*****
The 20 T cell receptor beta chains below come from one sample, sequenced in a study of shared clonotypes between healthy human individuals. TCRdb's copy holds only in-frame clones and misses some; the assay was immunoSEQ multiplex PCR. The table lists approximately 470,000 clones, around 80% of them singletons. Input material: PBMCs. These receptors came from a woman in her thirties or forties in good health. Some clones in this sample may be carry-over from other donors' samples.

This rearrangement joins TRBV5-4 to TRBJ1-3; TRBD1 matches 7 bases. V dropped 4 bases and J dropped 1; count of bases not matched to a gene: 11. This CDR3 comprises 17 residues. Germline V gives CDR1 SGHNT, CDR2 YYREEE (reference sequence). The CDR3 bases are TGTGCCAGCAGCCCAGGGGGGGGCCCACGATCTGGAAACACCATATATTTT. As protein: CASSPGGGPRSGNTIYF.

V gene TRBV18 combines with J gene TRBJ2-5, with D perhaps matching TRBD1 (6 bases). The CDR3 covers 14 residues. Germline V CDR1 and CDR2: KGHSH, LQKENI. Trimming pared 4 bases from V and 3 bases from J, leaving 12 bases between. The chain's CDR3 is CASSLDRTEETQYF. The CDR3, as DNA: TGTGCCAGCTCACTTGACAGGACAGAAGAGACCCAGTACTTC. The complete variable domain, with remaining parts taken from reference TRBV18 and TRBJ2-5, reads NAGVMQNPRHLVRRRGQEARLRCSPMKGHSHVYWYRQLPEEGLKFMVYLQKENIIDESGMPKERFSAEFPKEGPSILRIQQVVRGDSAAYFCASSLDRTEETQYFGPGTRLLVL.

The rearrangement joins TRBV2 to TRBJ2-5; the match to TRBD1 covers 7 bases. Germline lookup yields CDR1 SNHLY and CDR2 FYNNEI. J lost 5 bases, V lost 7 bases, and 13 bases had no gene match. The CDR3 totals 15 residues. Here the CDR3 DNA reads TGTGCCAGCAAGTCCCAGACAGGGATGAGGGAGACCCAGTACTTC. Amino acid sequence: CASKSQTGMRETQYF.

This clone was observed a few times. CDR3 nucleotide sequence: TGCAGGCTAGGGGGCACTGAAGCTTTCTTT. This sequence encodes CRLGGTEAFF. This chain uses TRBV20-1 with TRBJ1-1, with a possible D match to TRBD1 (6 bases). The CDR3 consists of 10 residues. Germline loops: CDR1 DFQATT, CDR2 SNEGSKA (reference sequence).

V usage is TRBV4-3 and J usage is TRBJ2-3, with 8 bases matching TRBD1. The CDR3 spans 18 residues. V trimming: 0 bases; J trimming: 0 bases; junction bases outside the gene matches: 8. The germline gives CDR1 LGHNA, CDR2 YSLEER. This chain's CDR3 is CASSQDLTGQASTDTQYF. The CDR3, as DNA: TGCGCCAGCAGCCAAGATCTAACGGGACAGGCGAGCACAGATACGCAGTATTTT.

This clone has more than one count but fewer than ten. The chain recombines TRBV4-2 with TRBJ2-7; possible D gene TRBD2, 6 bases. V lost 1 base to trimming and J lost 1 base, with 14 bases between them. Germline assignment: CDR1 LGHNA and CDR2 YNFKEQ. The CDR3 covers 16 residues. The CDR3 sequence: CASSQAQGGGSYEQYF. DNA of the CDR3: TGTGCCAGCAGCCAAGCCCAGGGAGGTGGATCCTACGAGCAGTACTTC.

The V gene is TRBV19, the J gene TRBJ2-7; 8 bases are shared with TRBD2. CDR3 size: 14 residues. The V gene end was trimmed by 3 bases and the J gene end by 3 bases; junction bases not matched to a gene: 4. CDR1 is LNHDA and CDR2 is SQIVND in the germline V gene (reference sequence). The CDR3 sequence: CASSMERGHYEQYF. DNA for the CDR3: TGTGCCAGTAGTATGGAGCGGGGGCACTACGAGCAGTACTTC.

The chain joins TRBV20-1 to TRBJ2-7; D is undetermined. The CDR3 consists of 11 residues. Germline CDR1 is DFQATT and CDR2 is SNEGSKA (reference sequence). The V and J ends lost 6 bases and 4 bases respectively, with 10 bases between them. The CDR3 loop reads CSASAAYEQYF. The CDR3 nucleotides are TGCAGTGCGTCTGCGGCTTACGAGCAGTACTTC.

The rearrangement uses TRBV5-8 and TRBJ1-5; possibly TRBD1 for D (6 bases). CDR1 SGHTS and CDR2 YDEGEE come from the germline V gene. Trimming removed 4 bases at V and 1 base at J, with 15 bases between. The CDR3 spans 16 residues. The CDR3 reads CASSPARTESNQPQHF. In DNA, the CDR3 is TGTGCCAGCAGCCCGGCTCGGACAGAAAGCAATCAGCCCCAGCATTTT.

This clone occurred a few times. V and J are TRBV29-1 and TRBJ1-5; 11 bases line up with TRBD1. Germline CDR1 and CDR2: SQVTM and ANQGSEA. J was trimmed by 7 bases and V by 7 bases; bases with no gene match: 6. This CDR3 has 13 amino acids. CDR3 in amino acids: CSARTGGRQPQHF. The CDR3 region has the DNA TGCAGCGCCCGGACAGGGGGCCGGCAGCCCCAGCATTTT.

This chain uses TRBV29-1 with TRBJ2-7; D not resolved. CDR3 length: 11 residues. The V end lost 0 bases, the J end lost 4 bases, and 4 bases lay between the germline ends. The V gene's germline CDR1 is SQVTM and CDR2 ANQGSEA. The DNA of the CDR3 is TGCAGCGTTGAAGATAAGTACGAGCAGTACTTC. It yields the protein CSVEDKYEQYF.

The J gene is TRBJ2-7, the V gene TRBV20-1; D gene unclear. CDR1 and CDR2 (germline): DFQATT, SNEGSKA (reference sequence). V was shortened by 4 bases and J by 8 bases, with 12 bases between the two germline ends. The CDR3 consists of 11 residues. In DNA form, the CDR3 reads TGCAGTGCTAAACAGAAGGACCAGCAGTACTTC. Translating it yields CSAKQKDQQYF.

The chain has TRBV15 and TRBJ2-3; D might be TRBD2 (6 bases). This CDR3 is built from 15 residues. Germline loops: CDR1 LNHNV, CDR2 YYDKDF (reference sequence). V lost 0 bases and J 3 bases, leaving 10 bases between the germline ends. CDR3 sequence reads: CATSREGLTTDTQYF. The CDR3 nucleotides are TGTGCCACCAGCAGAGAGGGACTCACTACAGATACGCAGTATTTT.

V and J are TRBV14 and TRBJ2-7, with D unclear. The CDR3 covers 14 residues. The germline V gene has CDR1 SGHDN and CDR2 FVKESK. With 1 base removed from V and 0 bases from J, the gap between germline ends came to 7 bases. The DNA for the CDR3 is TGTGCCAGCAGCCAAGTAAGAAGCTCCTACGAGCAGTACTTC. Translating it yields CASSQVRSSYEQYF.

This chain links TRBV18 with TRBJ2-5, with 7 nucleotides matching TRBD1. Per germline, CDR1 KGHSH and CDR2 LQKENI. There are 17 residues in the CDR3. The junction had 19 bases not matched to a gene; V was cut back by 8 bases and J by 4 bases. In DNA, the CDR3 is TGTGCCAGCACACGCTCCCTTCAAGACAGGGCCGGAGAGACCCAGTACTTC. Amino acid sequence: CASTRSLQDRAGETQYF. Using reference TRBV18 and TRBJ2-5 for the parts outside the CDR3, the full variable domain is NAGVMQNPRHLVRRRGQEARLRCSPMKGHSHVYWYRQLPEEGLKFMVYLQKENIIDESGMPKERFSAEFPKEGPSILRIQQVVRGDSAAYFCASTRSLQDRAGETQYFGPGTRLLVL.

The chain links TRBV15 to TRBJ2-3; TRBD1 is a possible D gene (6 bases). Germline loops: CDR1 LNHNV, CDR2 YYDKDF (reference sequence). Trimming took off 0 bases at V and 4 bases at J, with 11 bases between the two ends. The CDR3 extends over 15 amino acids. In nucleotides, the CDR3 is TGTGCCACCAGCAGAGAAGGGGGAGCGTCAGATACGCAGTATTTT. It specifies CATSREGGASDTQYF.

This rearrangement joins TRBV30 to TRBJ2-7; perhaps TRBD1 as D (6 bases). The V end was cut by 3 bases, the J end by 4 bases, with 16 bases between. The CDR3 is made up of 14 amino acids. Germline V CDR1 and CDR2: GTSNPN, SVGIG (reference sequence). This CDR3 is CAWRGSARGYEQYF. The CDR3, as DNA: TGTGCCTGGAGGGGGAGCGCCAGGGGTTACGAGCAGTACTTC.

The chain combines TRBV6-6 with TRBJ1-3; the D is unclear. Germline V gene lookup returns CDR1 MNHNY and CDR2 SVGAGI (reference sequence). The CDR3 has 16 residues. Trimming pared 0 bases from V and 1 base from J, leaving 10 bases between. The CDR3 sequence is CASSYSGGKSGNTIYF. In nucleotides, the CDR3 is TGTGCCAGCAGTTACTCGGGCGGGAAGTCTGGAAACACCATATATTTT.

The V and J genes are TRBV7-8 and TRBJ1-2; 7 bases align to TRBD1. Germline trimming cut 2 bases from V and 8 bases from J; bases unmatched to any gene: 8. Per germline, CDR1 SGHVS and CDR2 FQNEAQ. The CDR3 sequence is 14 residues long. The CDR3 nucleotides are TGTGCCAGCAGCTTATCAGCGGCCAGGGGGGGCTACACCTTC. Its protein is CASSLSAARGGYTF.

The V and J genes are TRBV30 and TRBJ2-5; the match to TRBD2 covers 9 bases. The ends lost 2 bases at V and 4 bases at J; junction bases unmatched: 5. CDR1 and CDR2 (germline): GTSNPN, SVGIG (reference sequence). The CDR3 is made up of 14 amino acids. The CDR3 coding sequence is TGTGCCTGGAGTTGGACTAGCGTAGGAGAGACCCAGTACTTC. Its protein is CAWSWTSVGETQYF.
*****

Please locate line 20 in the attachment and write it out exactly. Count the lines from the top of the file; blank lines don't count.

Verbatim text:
The V and J genes are TRBV7-8 and TRBJ1-2; 7 bases align to TRBD1. Germline trimming cut 2 bases from V and 8 bases from J; bases unmatched to any gene: 8. Per germline, CDR1 SGHVS and CDR2 FQNEAQ. The CDR3 sequence is 14 residues long. The CDR3 nucleotides are TGTGCCAGCAGCTTATCAGCGGCCAGGGGGGGCTACACCTTC. Its protein is CASSLSAARGGYTF.